There were already many great young traditional singers on the radio, but Diffie still managed to stand out, with a voice that is clearly influenced by the honky tonk greats but has a distinctive sound all its own.

It’s still such a moving and powerful record, made all the more poignant today as Diffie’s voice was recently silenced at too young of an age.  Hearing how good he was from the beginning only compounds the sense of loss.

1990 doesn’t feel like all that long ago, but Diffie is already the fourth chart-topper of the year who is no longer with us, and we have another three to go before the year is out.  Out of the seven, only one – Keith Whitley – topped the chart with a posthumous hit.

“In my mind, I’m always going home,” Diffie sings, but he only has a memory to go home to.   Sadly, so do we.

The Road From No. 1

Diffie’s first four singles from his debut album, A Thousand Winding Roads, went No. 1 on at least one of the two charts covered in this feature. We’ll see him again three more times in 1991.

“Home” gets an A. 

Every No. 1 Single of the Nineties

Previous: Reba McEntire, “You Lie” | Next: Holly Dunn, “You Really Had Me Going”


  1. the fun story that goes along with this, is that Alan Jackson’s own “Home” (different song, same title…) was due to be released at this time, but Diffie beat them to the punch. Jackson’s team ended up hanging on to the song and releasing it as a single off his Greatest Hits album around 1994, IIRC. Two outstanding songs….very glad they didn’t have to compete directly against each other!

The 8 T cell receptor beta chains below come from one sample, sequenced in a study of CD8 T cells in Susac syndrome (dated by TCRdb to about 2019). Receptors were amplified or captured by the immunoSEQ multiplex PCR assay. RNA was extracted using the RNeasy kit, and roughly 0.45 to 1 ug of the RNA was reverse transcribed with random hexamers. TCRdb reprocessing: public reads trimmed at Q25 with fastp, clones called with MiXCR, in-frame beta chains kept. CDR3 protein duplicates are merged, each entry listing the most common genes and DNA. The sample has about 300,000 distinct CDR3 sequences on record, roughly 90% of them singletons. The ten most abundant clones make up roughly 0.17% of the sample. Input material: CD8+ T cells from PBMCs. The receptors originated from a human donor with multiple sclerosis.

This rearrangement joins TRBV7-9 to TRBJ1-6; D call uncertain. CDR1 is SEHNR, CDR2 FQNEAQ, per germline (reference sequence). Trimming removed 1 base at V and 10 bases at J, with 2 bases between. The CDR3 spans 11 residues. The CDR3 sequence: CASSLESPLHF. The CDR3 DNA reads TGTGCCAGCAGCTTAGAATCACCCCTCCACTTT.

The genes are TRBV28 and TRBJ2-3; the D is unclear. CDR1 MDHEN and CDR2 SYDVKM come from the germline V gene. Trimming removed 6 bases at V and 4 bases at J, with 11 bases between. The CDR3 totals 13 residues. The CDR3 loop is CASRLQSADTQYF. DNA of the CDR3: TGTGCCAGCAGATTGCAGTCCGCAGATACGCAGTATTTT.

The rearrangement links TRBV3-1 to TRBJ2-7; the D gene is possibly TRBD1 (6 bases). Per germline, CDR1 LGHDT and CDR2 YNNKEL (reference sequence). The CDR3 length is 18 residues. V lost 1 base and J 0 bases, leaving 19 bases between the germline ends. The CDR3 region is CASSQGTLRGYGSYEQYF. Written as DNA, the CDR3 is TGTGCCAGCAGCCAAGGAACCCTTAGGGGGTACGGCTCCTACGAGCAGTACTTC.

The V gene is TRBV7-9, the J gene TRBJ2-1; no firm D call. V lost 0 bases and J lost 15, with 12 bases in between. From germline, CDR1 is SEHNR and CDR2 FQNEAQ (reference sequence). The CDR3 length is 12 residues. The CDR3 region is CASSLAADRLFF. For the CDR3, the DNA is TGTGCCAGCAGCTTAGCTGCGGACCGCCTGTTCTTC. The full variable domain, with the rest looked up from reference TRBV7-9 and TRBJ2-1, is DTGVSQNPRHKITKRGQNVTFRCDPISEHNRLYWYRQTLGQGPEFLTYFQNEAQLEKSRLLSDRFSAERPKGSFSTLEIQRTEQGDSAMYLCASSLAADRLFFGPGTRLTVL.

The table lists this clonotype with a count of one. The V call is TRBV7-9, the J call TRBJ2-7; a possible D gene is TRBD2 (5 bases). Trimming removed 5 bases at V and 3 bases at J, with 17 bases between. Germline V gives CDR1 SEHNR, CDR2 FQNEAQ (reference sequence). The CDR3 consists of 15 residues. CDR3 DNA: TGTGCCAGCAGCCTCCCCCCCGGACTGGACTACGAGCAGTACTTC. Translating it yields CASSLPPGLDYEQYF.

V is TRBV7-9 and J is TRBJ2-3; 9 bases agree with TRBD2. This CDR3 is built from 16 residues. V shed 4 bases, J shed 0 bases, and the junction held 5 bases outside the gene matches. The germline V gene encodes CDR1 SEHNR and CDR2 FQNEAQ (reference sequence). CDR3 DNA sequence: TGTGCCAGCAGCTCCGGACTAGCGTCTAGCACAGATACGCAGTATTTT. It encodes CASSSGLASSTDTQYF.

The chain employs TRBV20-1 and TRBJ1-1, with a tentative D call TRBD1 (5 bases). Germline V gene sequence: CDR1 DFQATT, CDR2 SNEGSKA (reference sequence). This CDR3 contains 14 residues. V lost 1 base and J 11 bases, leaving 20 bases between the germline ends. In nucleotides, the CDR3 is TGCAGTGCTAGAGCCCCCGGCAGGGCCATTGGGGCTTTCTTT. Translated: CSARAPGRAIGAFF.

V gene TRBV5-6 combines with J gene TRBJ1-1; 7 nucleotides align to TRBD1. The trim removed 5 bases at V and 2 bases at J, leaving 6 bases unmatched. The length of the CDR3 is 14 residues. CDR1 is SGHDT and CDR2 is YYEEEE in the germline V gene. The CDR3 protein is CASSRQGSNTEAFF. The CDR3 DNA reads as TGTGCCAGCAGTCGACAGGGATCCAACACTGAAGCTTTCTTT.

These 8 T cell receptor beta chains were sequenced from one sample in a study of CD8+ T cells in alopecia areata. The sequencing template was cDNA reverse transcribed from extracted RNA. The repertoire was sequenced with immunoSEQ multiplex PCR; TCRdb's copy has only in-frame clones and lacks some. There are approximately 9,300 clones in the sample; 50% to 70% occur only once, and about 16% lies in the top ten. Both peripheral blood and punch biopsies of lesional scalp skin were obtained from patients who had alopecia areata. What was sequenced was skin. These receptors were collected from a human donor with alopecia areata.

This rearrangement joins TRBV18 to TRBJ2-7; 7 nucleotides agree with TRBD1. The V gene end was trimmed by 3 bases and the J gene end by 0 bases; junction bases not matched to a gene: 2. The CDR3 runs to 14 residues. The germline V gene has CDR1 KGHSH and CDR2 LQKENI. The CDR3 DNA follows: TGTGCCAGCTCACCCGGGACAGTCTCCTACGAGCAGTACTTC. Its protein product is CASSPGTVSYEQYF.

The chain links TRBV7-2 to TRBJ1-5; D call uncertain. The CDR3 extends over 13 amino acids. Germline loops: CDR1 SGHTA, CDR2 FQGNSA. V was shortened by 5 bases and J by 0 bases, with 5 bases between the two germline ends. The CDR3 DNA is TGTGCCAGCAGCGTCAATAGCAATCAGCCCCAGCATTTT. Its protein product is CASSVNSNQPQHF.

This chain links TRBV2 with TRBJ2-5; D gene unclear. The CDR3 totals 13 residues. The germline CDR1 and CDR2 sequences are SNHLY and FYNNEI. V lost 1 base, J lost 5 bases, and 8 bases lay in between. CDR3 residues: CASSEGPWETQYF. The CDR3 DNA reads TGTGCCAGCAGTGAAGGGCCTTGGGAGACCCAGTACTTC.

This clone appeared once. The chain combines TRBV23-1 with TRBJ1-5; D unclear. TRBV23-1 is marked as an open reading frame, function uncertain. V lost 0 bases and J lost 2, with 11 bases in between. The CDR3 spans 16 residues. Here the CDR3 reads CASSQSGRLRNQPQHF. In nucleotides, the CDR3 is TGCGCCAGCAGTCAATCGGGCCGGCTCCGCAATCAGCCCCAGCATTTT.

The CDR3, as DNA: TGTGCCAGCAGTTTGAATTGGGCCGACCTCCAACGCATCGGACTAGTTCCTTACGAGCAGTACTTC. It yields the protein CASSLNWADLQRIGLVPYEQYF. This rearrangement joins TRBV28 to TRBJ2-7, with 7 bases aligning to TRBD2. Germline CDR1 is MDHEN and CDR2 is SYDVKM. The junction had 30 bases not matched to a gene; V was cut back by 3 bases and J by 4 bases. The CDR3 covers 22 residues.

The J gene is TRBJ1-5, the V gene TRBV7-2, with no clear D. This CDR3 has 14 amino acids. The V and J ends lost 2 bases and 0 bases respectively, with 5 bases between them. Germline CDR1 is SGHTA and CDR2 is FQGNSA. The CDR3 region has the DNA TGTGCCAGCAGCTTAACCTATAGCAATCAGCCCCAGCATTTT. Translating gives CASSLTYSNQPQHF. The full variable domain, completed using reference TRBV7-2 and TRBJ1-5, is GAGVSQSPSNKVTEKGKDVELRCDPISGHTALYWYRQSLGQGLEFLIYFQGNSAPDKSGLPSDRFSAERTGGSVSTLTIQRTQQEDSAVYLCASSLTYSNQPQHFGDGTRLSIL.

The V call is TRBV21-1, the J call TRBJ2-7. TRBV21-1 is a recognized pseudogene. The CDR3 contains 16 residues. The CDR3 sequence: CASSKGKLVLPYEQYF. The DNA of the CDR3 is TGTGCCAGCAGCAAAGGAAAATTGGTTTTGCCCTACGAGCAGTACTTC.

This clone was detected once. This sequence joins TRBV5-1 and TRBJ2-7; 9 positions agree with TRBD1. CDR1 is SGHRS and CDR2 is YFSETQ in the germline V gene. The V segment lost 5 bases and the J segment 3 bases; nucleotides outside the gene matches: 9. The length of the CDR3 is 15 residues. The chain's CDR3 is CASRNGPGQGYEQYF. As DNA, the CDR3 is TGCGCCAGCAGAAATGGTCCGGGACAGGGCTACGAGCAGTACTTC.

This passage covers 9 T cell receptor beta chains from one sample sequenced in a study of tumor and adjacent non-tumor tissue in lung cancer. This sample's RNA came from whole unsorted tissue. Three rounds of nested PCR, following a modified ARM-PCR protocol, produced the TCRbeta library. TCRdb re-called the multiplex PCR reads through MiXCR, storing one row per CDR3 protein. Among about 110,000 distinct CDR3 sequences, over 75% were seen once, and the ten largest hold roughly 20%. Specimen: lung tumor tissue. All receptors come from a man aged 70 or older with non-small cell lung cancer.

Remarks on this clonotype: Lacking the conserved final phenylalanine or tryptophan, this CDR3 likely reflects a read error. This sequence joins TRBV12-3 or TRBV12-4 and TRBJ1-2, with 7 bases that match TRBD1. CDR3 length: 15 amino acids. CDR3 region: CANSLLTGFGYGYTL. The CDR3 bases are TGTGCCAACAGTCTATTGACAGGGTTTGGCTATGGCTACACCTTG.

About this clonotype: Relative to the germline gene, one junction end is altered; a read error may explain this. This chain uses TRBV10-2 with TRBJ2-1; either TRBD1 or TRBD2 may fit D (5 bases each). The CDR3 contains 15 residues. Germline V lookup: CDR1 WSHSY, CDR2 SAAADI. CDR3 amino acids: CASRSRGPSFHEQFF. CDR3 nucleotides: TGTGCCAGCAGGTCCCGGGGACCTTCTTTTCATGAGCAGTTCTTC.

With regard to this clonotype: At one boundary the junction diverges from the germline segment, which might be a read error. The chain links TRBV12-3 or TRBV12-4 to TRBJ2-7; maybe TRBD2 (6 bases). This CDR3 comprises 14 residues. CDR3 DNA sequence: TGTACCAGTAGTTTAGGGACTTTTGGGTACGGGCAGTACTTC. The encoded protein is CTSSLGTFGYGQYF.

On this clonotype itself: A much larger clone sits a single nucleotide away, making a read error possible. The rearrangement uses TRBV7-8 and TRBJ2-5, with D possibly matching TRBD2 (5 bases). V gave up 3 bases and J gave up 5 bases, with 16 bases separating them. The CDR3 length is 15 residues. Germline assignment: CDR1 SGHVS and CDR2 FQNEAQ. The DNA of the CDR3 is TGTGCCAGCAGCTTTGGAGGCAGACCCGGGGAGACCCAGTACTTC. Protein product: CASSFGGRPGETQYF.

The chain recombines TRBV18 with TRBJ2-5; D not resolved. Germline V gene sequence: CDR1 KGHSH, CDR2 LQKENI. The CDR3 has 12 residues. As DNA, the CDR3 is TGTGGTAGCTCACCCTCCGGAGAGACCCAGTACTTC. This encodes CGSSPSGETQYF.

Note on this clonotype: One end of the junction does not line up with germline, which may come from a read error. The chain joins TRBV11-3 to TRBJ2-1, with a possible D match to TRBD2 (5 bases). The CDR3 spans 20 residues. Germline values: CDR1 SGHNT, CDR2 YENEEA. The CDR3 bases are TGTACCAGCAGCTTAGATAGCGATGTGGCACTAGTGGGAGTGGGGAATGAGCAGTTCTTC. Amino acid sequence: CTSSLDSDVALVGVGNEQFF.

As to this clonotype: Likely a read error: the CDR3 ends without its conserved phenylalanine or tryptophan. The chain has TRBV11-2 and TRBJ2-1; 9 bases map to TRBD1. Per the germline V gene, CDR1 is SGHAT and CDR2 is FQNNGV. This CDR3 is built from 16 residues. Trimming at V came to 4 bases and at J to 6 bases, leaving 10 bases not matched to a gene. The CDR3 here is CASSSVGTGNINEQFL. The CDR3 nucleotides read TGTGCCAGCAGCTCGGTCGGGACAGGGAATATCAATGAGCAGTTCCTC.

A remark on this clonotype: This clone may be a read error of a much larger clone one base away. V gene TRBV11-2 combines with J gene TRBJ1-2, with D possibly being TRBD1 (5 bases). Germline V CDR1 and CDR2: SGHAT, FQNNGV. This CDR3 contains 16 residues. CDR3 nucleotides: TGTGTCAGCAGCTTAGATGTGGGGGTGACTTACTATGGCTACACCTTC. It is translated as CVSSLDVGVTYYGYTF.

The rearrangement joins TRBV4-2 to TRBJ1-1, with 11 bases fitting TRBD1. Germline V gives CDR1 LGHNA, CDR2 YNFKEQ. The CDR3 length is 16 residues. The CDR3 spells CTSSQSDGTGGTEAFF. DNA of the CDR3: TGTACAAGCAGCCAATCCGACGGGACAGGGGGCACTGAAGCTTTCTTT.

2. Good song – another that I never heard before. (also never heard of the songwriters or the producers). Although i may have said before that i began listening to country radio in 92, i probably didn’t follow it til 93 or 94. For quite a while now I haven’t listened to it at all.

  3. I always hoped Diffie would come home to this style of sincere music again.

    What a genuine, classic song about where we were raised. It still plays so well today.

    Nashville kept dropping its bucket into a seemingly bottomless well of talent and bringing up artists like Joe Diffie.

    I don’t think Nashville knew what to do with him. He was a versatile vocalist with a wicked sense of humour. His novelty songs were as strong as his ballads.